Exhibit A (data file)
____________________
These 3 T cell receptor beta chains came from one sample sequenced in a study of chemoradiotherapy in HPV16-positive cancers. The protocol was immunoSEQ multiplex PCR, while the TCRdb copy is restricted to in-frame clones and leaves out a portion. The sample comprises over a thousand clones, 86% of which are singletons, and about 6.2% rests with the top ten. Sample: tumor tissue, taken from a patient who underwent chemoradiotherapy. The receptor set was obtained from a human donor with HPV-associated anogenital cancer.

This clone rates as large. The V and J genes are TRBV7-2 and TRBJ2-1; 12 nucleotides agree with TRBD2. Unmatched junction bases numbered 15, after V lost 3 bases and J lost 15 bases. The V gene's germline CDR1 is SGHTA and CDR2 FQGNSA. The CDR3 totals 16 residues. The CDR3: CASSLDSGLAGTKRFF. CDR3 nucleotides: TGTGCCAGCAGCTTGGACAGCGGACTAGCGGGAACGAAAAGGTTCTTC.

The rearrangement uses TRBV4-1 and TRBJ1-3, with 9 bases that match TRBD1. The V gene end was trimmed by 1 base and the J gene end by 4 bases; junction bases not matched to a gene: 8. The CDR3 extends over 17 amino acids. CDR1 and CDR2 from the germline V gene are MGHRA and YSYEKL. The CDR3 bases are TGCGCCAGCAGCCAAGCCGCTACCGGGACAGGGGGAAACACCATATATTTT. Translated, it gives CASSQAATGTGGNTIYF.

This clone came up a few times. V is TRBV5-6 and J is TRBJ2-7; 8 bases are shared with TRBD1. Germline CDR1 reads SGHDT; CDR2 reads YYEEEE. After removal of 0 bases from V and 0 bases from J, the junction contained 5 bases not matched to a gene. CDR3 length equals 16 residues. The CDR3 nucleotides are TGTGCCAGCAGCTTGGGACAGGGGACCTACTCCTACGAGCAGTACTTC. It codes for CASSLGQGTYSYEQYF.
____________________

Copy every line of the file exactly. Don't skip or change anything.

These 3 T cell receptor beta chains came from one sample sequenced in a study of chemoradiotherapy in HPV16-positive cancers. The protocol was immunoSEQ multiplex PCR, while the TCRdb copy is restricted to in-frame clones and leaves out a portion. The sample comprises over a thousand clones, 86% of which are singletons, and about 6.2% rests with the top ten. Sample: tumor tissue, taken from a patient who underwent chemoradiotherapy. The receptor set was obtained from a human donor with HPV-associated anogenital cancer.

This clone rates as large. The V and J genes are TRBV7-2 and TRBJ2-1; 12 nucleotides agree with TRBD2. Unmatched junction bases numbered 15, after V lost 3 bases and J lost 15 bases. The V gene's germline CDR1 is SGHTA and CDR2 FQGNSA. The CDR3 totals 16 residues. The CDR3: CASSLDSGLAGTKRFF. CDR3 nucleotides: TGTGCCAGCAGCTTGGACAGCGGACTAGCGGGAACGAAAAGGTTCTTC.

The rearrangement uses TRBV4-1 and TRBJ1-3, with 9 bases that match TRBD1. The V gene end was trimmed by 1 base and the J gene end by 4 bases; junction bases not matched to a gene: 8. The CDR3 extends over 17 amino acids. CDR1 and CDR2 from the germline V gene are MGHRA and YSYEKL. The CDR3 bases are TGCGCCAGCAGCCAAGCCGCTACCGGGACAGGGGGAAACACCATATATTTT. Translated, it gives CASSQAATGTGGNTIYF.

This clone came up a few times. V is TRBV5-6 and J is TRBJ2-7; 8 bases are shared with TRBD1. Germline CDR1 reads SGHDT; CDR2 reads YYEEEE. After removal of 0 bases from V and 0 bases from J, the junction contained 5 bases not matched to a gene. CDR3 length equals 16 residues. The CDR3 nucleotides are TGTGCCAGCAGCTTGGGACAGGGGACCTACTCCTACGAGCAGTACTTC. It codes for CASSLGQGTYSYEQYF.